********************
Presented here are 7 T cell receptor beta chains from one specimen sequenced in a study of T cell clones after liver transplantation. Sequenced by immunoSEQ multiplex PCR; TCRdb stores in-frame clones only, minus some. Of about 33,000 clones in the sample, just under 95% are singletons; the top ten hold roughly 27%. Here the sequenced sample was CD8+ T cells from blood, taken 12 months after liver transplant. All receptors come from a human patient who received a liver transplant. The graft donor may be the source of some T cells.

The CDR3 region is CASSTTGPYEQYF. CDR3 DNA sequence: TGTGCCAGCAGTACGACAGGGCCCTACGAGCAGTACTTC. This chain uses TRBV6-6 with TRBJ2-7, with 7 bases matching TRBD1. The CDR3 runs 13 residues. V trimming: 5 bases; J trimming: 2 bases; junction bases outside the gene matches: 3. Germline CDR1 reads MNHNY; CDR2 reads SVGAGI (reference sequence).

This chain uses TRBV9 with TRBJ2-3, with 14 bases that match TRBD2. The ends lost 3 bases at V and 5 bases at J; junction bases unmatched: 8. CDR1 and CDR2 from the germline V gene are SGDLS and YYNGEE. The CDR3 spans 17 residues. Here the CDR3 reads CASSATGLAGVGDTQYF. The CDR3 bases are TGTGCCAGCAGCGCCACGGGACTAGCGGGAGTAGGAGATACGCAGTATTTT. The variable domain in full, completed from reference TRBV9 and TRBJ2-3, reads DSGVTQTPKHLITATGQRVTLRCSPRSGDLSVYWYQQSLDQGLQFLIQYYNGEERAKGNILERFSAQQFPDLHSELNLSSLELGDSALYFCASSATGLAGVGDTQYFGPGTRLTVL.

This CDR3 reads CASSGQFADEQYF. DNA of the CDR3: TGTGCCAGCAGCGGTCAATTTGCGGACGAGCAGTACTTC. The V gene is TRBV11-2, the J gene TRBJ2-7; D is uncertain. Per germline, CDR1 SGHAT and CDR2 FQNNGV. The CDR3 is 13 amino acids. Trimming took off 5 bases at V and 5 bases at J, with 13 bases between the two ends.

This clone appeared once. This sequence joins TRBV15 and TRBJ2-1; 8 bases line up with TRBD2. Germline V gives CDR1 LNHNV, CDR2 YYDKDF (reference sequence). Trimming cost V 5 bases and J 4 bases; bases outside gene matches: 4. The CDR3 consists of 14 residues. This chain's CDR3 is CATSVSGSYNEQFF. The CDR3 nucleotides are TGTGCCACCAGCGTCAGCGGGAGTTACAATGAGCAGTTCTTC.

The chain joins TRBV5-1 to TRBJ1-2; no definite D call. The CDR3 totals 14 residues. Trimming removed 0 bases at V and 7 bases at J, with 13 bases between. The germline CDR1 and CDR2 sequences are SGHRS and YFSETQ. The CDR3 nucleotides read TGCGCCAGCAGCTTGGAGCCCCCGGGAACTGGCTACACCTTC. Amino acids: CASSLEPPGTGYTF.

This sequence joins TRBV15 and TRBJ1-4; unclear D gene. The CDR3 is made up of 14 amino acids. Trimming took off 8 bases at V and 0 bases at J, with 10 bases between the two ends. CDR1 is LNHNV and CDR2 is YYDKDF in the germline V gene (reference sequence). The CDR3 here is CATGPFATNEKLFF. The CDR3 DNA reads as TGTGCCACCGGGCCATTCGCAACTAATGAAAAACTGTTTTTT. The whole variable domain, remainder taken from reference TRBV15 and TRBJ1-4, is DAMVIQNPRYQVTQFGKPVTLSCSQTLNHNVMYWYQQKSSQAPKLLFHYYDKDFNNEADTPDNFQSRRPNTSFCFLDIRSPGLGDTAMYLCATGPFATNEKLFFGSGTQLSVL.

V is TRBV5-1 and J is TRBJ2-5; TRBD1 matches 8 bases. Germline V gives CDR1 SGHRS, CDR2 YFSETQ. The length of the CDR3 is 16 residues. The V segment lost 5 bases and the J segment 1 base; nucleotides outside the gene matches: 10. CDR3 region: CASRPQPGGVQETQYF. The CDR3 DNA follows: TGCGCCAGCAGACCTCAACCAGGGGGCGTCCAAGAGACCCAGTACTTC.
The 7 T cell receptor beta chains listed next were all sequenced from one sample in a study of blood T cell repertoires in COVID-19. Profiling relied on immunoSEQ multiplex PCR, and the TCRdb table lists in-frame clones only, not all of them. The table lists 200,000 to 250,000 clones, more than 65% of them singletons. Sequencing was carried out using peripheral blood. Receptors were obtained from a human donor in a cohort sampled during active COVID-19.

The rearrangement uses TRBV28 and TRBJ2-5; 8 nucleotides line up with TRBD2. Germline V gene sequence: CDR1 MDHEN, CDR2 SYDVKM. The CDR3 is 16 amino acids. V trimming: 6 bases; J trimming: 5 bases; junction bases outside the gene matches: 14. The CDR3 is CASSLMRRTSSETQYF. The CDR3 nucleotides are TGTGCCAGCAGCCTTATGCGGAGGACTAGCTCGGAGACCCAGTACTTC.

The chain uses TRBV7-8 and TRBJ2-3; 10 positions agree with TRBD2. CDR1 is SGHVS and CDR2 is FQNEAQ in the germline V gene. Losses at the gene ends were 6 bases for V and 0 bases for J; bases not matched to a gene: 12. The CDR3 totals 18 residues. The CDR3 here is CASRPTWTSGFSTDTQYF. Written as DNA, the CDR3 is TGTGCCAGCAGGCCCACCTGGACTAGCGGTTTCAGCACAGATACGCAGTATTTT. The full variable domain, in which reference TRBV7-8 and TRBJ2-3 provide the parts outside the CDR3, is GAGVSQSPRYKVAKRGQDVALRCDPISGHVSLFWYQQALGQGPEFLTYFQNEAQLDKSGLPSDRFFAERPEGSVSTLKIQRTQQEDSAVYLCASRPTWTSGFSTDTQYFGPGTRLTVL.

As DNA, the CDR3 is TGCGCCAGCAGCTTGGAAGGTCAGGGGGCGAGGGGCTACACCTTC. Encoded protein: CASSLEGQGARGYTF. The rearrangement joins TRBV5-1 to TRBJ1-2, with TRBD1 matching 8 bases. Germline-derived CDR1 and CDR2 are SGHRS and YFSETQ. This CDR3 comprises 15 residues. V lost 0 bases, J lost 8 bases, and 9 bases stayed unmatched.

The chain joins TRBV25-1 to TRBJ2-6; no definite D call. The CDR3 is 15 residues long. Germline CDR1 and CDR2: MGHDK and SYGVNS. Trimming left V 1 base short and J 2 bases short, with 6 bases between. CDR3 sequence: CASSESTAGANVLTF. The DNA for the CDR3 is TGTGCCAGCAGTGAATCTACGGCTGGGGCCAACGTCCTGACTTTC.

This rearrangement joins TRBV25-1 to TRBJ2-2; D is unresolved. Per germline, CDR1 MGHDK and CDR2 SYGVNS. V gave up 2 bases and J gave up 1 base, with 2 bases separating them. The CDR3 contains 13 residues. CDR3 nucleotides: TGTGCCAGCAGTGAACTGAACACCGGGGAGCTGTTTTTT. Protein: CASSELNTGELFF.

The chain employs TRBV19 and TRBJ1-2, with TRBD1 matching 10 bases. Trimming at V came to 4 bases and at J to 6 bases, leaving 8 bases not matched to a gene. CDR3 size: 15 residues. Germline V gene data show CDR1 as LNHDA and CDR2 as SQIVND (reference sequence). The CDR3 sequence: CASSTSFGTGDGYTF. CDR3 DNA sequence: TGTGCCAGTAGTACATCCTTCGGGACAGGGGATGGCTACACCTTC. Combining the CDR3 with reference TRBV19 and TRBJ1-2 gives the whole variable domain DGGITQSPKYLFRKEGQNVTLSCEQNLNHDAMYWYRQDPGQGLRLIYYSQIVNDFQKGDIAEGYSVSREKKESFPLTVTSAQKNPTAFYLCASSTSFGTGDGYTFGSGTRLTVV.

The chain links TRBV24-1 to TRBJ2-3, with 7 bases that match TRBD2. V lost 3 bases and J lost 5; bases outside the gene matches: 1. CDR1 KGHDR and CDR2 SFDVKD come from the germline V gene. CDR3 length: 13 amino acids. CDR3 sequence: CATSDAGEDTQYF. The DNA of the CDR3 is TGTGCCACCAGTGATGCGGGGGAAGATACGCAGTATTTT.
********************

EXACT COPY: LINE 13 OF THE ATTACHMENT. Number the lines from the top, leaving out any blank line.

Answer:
The chain joins TRBV25-1 to TRBJ2-6; no definite D call. The CDR3 is 15 residues long. Germline CDR1 and CDR2: MGHDK and SYGVNS. Trimming left V 1 base short and J 2 bases short, with 6 bases between. CDR3 sequence: CASSESTAGANVLTF. The DNA for the CDR3 is TGTGCCAGCAGTGAATCTACGGCTGGGGCCAACGTCCTGACTTTC.